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IBM’s new 2nm chip design promises higher performance, better battery life

The big picture: IBM has unveiled what it is calling the world’s first 2 nanometer (nm) chip technology. According to the tech giant, the new 2nm chip design is projected to achieve 45 percent higher performance compared to today’s most advanced 7nm node chips at the same power level. Alternately, the chip can be configured to run at the same performance as today’s 7nm chips while consuming 75 percent less energy.

IBM predicts that smartphones based on the new chip technology could have up to four times more battery life compared to 7nm-based handsets. Laptops with 2nm chips could better perform tasks like language translation while self-driving vehicles could realize faster object detection and better reaction times, making them safer to use.

As AnandTech’s Dr. Ian Cutress reminds us, however, nothing about the nomenclature really resembles what you’d expect 2nm to actually be. As he explains:

In the past, the dimension used to be an equivalent metric for 2D feature size on the chip, such as 90nm, 65nm, and 40nm. However with the advent of 3D transistor design with FinFETs and others, the process node name is now an interpretation of an ‘equivalent 2D transistor’ design.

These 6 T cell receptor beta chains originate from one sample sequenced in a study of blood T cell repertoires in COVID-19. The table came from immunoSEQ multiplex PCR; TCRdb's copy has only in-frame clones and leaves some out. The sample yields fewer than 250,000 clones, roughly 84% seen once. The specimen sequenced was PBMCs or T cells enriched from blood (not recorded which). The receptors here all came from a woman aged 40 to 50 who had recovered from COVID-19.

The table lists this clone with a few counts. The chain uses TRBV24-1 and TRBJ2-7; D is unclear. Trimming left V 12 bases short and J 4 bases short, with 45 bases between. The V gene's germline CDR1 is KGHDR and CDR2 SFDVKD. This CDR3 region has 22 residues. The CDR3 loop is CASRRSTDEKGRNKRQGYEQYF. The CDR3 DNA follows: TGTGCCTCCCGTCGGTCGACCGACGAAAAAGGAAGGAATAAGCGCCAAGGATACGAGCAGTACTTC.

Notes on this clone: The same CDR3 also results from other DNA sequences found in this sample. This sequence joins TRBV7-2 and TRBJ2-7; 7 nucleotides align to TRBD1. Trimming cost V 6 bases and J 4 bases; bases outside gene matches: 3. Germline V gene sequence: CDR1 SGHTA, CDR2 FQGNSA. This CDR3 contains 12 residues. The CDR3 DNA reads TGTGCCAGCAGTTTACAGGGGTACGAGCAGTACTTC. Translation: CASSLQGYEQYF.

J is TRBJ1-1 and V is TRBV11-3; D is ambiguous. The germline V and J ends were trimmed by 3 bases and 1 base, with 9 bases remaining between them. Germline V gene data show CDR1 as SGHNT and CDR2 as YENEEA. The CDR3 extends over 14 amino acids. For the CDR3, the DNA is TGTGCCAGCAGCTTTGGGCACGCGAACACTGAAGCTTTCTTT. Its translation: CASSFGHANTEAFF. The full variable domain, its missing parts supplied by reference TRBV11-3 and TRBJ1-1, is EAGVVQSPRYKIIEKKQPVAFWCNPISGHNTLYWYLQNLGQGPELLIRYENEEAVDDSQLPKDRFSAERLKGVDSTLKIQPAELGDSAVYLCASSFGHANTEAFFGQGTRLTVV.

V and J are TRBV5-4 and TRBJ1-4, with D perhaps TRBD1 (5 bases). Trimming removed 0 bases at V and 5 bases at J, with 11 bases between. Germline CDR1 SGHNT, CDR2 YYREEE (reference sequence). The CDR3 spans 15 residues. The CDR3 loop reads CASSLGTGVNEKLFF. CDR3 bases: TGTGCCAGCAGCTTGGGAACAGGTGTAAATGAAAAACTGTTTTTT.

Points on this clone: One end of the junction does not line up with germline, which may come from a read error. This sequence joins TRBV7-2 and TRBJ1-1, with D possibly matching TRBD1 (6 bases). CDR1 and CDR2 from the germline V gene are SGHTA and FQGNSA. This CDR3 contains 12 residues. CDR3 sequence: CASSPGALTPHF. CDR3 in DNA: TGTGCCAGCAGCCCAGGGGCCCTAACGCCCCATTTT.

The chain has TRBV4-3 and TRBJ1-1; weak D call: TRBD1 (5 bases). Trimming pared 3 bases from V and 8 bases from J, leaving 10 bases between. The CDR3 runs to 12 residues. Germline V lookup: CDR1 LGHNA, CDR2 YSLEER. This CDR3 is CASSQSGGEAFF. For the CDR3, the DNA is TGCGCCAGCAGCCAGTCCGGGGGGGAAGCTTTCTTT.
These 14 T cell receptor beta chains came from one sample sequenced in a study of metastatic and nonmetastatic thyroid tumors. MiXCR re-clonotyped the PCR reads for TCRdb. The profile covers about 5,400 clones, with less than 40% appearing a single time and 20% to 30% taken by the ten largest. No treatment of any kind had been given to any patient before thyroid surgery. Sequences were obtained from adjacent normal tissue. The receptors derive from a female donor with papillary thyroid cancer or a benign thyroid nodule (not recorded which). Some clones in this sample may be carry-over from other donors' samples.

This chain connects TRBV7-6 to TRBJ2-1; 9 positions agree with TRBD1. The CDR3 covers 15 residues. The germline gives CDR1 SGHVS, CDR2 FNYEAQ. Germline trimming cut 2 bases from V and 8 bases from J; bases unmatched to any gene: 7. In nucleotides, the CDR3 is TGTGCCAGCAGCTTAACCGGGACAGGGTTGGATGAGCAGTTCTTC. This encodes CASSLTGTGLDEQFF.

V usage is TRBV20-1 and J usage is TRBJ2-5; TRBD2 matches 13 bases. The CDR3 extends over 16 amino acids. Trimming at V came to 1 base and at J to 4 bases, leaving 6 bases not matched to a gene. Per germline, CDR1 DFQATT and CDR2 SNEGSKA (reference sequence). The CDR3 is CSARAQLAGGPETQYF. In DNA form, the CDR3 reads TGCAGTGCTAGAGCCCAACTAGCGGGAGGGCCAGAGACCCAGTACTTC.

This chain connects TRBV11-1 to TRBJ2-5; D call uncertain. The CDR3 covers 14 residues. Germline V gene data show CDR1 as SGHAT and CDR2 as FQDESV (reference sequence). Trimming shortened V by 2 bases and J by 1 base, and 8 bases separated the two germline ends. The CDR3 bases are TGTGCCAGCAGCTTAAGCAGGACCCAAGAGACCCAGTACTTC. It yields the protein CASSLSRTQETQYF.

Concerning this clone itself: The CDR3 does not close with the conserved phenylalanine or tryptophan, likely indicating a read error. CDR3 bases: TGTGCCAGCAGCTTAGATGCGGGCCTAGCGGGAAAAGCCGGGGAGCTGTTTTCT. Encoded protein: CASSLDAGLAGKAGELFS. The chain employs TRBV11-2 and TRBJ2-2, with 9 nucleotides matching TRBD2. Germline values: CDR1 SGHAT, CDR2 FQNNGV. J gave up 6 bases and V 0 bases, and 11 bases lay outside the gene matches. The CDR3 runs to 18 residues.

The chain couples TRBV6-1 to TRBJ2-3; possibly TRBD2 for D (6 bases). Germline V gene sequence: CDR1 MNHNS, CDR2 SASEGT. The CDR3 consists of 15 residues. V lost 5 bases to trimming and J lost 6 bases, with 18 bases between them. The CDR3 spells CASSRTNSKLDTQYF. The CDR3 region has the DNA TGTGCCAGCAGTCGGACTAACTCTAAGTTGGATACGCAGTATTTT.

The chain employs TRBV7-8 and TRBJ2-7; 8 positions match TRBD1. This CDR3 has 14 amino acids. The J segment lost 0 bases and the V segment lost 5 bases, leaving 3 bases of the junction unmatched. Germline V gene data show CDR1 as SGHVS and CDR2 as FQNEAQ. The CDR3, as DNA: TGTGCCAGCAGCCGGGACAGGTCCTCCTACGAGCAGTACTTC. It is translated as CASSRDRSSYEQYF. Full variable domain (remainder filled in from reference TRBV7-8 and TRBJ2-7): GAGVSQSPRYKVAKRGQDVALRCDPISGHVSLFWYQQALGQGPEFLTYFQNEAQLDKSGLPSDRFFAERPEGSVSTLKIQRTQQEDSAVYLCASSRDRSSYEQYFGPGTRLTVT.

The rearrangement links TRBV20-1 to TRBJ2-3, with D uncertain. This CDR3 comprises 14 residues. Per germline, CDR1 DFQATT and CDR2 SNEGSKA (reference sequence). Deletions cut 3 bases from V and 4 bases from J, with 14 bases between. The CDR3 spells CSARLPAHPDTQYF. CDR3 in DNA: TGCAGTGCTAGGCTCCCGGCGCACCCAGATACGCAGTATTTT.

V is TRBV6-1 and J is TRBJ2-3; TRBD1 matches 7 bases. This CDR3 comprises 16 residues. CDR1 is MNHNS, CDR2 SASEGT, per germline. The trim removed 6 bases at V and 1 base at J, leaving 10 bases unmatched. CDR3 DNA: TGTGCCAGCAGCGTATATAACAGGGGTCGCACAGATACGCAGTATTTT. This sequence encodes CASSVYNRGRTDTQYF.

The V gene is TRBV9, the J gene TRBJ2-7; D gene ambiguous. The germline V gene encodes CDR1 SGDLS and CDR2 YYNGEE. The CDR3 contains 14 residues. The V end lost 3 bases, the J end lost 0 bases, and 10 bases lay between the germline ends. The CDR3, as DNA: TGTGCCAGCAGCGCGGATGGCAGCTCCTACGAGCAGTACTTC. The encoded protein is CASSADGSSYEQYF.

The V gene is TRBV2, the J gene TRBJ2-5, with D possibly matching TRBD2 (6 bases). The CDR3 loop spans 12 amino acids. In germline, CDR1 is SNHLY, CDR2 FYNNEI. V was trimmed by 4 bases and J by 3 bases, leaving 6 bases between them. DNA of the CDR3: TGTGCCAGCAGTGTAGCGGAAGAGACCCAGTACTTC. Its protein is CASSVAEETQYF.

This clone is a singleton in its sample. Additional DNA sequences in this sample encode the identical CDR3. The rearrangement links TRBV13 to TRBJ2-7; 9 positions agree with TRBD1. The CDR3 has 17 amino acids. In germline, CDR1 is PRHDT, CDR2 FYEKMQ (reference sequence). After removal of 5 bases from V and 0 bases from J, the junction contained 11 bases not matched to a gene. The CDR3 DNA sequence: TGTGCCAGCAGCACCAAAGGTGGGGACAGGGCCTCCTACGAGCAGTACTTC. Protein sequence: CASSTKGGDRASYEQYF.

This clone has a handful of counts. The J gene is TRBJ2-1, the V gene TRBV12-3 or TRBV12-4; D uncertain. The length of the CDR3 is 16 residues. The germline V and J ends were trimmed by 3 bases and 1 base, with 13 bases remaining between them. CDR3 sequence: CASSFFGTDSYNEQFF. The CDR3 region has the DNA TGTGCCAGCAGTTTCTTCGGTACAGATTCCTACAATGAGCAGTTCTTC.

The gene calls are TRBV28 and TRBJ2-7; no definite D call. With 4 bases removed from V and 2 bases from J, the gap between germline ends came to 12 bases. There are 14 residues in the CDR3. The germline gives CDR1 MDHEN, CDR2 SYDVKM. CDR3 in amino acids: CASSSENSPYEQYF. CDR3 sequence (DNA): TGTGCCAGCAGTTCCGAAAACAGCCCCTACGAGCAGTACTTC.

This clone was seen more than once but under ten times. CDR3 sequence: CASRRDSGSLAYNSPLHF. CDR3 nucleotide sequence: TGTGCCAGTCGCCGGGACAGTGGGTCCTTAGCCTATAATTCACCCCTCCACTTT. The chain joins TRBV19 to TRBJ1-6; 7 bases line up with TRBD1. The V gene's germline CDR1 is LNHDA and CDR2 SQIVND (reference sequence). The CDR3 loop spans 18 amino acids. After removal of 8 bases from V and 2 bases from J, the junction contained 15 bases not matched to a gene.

Some of the features on this chip are likely to be low single digits in actual nanometers, such as transistor fin leakage protection layers, but it’s important to note the disconnect in how process nodes are currently named.

The real talking point, then, comes down to transistor density. IBM anticipates that with the new tech, it’ll be able to stuff as many as 50 billion transistors on a chip the size of a fingernail.

IBM, as you may know, doesn’t actually manufacture chips. As Cutress highlights, they’re a research facility and their goal with 2nm and other tech is to develop it, patent it and license it out to partners like Intel and Samsung, and they’re really good at it. Earlier this year, IBM topped the US patent list for the 28th year in a row with more than 9,100 patents granted.

A chief engineer with IBM told Cutress that products based on the new tech could hit the market in late 2024 and in higher quantities in 2025.

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